# When did the study of the rate of convergence of algorithms begin?

I was reading a book about computational complexity theory and the author made a claim that the study of time complexity of algorithms started with a result on the upper bound on the number of operations needed by euclid's algorithm on two numbers by Gabriel Lamé in the early/mid 1800s. Since analyses of speed of convergence of algorithms can also be thought as sort of proto-time complexity analyses and date back at least to Lagrange I was wondering if they are even earlier than Lagrange.

• I suggest this paper of Shallit Apr 4 '20 at 17:31
• What "time complexity analyses" by Lagrange do you have in mind? Apr 4 '20 at 21:08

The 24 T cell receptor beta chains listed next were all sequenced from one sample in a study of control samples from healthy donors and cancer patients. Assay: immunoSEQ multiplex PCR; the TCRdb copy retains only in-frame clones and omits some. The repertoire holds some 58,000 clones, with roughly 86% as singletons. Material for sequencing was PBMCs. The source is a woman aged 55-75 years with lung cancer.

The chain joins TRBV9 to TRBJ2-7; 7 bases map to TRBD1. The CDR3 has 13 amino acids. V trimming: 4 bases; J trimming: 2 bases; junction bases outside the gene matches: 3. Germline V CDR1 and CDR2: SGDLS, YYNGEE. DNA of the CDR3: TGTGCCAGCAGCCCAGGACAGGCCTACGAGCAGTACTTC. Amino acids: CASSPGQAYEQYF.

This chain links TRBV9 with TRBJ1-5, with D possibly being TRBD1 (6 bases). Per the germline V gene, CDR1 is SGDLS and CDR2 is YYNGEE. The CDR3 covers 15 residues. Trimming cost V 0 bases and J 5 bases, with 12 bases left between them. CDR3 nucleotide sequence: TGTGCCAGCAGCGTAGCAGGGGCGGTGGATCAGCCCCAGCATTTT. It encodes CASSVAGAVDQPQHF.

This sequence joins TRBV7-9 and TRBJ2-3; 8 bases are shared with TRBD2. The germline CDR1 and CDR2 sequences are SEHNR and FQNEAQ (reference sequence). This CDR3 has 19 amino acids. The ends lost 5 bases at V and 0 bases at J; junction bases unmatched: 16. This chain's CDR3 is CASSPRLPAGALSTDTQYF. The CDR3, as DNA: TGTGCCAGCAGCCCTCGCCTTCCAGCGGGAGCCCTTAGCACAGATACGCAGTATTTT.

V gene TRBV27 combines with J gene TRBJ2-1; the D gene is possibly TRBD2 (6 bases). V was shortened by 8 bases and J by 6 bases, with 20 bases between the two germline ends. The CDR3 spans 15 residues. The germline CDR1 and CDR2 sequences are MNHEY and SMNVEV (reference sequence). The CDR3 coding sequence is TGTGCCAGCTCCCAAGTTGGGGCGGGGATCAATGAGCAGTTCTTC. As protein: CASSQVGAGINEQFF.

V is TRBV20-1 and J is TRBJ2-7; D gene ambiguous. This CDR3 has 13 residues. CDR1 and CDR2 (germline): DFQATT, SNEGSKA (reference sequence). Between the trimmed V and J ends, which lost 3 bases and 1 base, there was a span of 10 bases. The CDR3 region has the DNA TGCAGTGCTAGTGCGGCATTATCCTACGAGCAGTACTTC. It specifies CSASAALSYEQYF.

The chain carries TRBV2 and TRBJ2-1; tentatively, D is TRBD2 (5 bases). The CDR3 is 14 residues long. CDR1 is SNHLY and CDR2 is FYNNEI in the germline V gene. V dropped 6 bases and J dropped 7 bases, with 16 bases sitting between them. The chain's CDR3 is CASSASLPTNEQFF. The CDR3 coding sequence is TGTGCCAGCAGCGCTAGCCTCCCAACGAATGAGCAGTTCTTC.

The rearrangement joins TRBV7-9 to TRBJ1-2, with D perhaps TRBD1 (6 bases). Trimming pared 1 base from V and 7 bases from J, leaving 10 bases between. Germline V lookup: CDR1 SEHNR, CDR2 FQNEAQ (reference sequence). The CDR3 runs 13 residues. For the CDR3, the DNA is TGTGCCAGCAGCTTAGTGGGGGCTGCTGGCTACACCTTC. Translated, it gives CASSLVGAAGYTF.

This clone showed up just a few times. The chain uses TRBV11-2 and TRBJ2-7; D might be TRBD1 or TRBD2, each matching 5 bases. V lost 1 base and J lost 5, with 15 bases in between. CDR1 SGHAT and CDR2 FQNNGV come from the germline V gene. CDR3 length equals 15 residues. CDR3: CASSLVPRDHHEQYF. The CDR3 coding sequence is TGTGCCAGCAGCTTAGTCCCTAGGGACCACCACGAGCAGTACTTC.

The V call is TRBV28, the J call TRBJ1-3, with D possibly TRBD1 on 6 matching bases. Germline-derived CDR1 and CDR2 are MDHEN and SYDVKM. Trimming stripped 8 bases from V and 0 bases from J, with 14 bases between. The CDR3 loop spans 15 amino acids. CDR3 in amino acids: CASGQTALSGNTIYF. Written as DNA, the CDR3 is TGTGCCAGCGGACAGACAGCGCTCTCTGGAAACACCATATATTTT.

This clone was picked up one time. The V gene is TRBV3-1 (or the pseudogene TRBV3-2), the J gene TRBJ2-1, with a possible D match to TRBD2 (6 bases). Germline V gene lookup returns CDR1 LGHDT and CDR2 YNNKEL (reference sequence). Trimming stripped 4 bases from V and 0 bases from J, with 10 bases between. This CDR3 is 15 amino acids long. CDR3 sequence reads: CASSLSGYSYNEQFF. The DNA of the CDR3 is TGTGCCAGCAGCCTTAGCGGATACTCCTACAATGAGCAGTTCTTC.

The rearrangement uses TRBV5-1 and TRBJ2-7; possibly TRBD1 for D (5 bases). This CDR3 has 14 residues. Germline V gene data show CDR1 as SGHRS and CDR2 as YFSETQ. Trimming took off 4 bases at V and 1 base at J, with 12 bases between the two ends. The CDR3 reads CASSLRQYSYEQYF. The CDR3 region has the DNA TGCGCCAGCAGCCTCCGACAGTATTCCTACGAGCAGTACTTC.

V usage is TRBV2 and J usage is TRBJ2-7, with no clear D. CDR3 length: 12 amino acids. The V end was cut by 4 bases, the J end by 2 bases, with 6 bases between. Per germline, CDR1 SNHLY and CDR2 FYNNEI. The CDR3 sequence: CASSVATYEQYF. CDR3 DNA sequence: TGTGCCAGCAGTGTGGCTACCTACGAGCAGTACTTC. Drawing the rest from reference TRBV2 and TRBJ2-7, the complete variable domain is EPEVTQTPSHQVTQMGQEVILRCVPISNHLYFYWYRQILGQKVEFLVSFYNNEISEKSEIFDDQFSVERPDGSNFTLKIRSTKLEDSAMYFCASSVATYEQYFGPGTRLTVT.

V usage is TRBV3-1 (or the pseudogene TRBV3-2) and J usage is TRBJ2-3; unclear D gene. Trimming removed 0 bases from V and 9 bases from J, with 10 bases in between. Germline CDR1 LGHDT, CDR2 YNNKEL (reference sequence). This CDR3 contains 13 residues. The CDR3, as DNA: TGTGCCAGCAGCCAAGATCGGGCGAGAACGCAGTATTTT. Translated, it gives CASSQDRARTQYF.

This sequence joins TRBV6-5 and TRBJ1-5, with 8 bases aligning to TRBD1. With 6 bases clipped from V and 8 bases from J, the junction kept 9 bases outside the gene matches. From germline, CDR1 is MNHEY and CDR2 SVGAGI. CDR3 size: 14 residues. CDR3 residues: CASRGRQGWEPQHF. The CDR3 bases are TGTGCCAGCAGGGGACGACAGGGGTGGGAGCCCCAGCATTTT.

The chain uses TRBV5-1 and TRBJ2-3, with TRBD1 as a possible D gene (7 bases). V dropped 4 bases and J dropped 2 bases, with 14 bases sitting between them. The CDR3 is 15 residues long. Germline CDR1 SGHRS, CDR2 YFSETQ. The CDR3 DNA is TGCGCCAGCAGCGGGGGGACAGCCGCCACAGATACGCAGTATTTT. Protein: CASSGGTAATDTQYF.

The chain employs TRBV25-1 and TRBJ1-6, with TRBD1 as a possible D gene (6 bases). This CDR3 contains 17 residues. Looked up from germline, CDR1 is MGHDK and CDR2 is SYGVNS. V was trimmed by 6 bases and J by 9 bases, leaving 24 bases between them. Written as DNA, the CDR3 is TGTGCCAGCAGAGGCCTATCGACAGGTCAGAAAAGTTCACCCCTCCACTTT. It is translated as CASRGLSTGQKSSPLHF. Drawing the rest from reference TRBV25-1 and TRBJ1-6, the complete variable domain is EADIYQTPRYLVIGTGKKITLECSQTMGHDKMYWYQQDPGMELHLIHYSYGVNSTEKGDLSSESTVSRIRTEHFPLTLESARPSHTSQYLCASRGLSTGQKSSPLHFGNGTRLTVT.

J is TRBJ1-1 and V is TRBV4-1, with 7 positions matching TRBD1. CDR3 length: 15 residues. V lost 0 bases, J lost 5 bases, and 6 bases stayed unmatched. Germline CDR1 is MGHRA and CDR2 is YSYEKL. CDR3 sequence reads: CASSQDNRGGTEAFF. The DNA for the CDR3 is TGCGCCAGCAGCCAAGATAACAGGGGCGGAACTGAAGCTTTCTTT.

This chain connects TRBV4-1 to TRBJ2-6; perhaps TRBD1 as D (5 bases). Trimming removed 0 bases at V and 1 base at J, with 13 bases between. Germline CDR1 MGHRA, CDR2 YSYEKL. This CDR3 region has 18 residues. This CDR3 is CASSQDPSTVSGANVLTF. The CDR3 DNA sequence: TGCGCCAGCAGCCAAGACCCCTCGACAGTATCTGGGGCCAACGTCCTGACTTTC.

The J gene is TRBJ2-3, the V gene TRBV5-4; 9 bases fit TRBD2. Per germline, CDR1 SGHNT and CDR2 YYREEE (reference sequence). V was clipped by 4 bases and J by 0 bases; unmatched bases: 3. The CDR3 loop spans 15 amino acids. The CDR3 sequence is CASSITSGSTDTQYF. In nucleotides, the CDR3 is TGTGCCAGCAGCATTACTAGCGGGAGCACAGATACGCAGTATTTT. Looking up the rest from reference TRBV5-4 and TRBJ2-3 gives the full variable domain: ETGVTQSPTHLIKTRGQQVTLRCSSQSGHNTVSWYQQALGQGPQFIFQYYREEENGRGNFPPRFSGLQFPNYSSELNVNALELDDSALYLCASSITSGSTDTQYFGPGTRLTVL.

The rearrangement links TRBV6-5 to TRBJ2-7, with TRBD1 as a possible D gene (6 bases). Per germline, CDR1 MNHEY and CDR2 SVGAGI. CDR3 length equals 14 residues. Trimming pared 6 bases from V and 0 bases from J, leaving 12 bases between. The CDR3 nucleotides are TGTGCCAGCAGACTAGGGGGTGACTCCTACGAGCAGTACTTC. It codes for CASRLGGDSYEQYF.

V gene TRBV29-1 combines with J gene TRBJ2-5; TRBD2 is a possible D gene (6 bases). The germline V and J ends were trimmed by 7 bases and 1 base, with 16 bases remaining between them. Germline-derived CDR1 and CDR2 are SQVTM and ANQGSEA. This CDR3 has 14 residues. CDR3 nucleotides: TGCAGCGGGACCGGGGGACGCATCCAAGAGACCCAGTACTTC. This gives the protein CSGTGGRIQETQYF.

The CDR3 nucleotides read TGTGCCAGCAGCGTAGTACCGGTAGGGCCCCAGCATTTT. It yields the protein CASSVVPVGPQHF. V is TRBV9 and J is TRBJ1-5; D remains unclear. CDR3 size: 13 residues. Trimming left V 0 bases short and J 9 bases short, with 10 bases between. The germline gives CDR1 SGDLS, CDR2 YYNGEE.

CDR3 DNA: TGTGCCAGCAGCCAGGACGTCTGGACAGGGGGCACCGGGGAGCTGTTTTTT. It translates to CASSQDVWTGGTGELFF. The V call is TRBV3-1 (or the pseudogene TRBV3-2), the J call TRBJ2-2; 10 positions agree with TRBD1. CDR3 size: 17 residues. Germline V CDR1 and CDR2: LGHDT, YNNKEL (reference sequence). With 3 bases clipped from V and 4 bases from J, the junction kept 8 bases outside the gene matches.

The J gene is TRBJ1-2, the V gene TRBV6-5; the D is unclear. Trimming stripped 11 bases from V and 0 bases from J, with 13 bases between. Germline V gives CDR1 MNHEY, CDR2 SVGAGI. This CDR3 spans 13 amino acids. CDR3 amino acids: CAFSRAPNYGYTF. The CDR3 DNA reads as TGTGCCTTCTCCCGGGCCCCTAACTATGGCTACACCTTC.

"Although N. Bernoulli's and d'Alembert's conception might seem close to modern ideas about series, it was in fact rather problematic... I stress that d'Alembert accepted the principle of formal manipulation upon which the early theory was based: this was precisely the principle that had led to asymptotic series, recurrent series, etc. In particular, d'Alembert did not consider series as autonomous objects but the result of transformations of given closed analytical expressions. Although it is true that d'Alembert used the inequality technique, it was only a tool for the numerical evaluation of a function. In no case was this technique used to prove the existence of a limit. D’Alembert had no knowledge of the ratio test, if by this term we refer to a criterion to establish whether a given series has a finite sum or not. For him the condition $$a_{n+1}/a_n < 1$$ served to establish where the series approximated its known sum: the “ratio test” was not used to prove the existence of the sum but was only a procedure to determine the bounds of errors. In conclusion, criticisms of the use of divergent series were weak because all mathematicians used formal procedures even if some of them, such as Euler, Lagrange, and Laplace, used them in a stronger form."